A friend of mine recommended me to read The New Rules of War, by author Sean McFate. My friend is a former Marine, and stated that this book showed how war would be fought in the modern era. I quickly ordered a copy of McFate's book, and consumed it within a week of starting. How good is "The New Rules of War: Victory in the Age of Durable Disorder"?
Sean McFate & The New Rules of War
Sean McFate penned this book, however his background is much more than just that of a writer. McFate was in the 82nd Airborne, and then later became a contractor with a PMC. He also holds numerous collegiate degrees, including a PhD in international relations. He currently teaches strategy at two different universities in Washington DC.
I mention McFate's background and education, as it shows how he came to his rules for modern war. He was a boot on the ground, in both conventional militaries and as a mercenary, something that many college educated scholars haven't done. Throughout the book, he talks about his time as a PMC in Africa, waging shadow wars against nonstate actors.
McFate states that conventional warfare (since the Peace of Westphalia in 1648) is dead, but the West doesn't know that yet. The US has lost every war it had fought since 1945, and the rest of the West hasn't fared much better. McFate begins with discussing military strategists that were correct, but were laughingstocks in their time. Billy Mitchell, John Fuller, and William J. Olson are cited as "war prophets", who predicted or spoke of strategies that would be used in modern war. Mitchell forecasted aircraft carriers and the attack on Pearl Harbor by the Japanese, Fuller essentially wrote the rulebook on the mechanized warfare tactics used by the Germans during the Blitz of 1939/1940, and Olson saw how weak the USSR was in the mid-1980s. He mentions these, as war is not this unpredictable being.
The 10 Rules of Modern War
After the start of the book, McFate sets the ground work for 10 rules of war that he see's in the modern age.
- Conventional War Is Dead
- Technology Will Not Save Us
- There is No Such Thing as War or Peace - Both Coexist, Always
- Hearts and Minds Do Not Matter
- The Best Weapons Do Not Fire Bullets
- Mercenaries Will Return
- New Types of World Powers Will Rule
- There Will Be Wars Without States
- Shadow Wars Will Dominate
- Victory Is Fungible
Honestly, these rules are all pretty self explanatory. Throughout the book, McFate provides historical, and contemporary examples of these rules being used. Lets briskly cover the rules.
Explaining the Rules of Modern War
Rule #1 is very simple. Conventional war, as done in WW1/2, is dead. As the US has seen in the last few wars we've waged and lost, our enemies do not fight conventionally, and neither should we.
The second rule has some nuance to it. McFate does not think that modern technology is without use, but an overreliance on it will not save us. Modern tech like inexpensive drones can be a boon, and McFate often brings up the budget of high-dollar tech vs. budget of underfunded programs, i.e. special forces.
Rule #3 is also simple. War and peace already exist concurrently. We can be in a shadow war with a country, but still trade with them in the light. McFate gives the example of US Navy shows of force near islands that China has taken place in the South China Sea.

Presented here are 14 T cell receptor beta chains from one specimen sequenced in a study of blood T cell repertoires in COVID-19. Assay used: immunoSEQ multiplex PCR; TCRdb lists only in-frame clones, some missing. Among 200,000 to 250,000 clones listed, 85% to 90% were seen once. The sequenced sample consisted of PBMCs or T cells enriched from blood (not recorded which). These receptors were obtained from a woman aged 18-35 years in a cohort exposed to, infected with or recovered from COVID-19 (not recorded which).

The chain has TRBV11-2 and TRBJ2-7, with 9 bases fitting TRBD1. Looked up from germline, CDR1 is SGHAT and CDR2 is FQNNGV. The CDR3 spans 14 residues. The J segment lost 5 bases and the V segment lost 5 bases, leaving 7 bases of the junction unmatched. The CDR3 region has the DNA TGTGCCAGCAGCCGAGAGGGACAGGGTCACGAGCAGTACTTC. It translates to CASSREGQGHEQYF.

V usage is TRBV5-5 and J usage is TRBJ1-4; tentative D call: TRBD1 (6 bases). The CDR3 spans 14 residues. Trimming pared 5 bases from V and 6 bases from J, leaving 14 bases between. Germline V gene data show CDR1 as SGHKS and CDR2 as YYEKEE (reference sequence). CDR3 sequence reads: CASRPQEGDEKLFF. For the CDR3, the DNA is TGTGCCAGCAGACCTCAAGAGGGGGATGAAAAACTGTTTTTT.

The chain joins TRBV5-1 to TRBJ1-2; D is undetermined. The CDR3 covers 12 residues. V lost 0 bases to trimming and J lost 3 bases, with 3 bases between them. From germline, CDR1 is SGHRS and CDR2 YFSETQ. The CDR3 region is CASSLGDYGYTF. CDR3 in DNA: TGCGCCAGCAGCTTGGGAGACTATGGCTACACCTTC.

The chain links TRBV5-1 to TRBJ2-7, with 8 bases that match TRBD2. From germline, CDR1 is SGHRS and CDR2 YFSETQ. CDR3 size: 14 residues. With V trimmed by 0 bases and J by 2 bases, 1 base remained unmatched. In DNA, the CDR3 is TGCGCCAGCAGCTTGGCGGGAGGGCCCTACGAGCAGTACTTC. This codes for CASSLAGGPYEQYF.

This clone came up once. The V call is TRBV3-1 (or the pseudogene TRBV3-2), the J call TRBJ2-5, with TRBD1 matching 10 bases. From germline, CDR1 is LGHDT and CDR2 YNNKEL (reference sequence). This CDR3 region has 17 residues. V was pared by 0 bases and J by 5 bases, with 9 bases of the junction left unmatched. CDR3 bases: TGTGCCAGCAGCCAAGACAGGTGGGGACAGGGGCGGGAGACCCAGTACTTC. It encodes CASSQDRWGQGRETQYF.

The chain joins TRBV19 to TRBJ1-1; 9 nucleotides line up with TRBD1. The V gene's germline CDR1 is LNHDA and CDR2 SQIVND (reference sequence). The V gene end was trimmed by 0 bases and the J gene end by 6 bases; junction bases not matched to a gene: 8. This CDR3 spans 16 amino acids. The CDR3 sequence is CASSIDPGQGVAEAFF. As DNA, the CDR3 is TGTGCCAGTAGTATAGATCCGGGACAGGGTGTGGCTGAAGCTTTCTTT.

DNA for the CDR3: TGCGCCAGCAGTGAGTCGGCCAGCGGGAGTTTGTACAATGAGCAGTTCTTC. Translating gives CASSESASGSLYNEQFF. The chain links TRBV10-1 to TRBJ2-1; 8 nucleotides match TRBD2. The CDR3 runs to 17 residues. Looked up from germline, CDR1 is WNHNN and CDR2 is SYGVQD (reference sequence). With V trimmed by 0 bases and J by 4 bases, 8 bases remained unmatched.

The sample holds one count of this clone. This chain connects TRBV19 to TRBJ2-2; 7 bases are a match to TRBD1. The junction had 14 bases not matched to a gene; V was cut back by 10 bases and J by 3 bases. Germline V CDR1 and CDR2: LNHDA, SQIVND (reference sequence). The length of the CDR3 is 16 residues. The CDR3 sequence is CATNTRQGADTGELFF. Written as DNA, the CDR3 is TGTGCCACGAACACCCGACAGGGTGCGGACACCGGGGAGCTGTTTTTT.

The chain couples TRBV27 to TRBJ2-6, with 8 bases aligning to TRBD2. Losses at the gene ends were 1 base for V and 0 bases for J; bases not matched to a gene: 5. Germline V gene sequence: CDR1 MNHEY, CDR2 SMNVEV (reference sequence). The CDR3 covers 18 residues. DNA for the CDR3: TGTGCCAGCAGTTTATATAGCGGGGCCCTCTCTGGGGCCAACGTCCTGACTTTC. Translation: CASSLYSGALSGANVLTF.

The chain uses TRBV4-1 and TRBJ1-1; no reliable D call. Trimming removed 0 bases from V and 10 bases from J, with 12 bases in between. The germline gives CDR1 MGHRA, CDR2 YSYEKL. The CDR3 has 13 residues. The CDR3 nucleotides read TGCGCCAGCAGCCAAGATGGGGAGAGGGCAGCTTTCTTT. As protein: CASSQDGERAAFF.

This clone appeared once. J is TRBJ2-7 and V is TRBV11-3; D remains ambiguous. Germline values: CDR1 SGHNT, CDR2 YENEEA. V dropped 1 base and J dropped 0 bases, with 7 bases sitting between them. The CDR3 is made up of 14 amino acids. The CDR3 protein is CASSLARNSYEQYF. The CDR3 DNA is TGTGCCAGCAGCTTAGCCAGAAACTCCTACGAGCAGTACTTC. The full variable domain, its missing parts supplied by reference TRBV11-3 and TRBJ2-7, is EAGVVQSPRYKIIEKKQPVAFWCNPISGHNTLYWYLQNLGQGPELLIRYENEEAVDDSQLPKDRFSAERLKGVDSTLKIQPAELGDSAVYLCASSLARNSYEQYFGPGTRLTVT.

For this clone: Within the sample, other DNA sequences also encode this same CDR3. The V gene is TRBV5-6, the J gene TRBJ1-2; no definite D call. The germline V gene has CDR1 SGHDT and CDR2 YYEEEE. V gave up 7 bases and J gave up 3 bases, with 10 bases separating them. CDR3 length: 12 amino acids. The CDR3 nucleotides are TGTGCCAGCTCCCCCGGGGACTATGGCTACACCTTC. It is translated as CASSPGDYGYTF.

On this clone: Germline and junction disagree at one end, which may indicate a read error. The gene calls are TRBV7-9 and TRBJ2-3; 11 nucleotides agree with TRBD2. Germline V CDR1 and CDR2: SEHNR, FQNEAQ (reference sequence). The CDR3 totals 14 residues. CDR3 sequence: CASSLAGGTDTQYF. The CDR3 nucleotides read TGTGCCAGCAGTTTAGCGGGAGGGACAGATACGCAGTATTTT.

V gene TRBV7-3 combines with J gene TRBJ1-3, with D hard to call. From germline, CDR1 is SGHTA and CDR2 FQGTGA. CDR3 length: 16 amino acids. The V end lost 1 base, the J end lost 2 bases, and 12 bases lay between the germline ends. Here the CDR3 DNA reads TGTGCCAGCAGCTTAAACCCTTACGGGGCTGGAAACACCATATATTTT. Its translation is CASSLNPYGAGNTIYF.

Rule #4 states that the classic "Winning Hearts and Minds" method does not work. Killing your enemy, or converting them to your ally is the method.
#5 is clear, as McFate states that information and disinformation are stronger tools than kinetic weapons.
Rules #6,#7, and #8 all form together. Mercenaries have already returned (PMCs), and non-state actors (cartels, warlords, private entities) can, and will wage war. McFate gives examples of Hollywood actors trying to hire PMCs to stop genocide in Africa, and cartels waging war across Central America.
Rule #9 has been in place for years, as "Shadow Wars" have been fought for decades. McFate refers back to the US involvement in overthrowing the Guatemalan leadership in the 1950s.
The last rule states that victory is only achieved if the strategic goals set at the onset of a war are met. If you have not met or exceeded those goals, you have lost.
The Impact of The New Rules of War
McFate published this book in early 2019, and the last 4 years of global affairs have only really proven him right. Those that have chosen to wage conventional war (US in Afghanistan, Russia in Ukraine), have been on the losing side. We've seen the rise of paramilitaries and PMCs, and low cost tech beating out much higher dollar ones.
I will say, it has been funny to see Russia do an about face with entering conventional war in Ukraine. After waging shadow war via PMC's in Syria, they've blown the proverbial wad and made every mistake in Ukraine. This book was fairly correct at predicting or explaining how modern war looks, and we're seeing how not to wage it in real time. Hindsight is almost always 20/20, but McFate certainly had some foresight in writing this book.
The rules present in New Rules of War are clearly defined, and with the examples provided, are not really new concepts. McFate defines what will embody the winning and losing sides in modern war, and has been mostly correct since the publishing of the book. Needless to say, I found this to be a worthwhile read, and can wholeheartedly recommend it. This review may seem barebones, but really, it's because I want you to go read the book.
Check out the following previously reviewed books:
- Shattered Sword: The Untold Story of the Battle of Midway - Jon Parshall & Tony Tully
- The Last Stand of the Tin Can Sailors - James D. Hornficsher
- With the Old Breed: At Peleliu and Okinawa - E.B. Sledge
- China Marine: An Infantry's Life After World War II - E.B. Sledge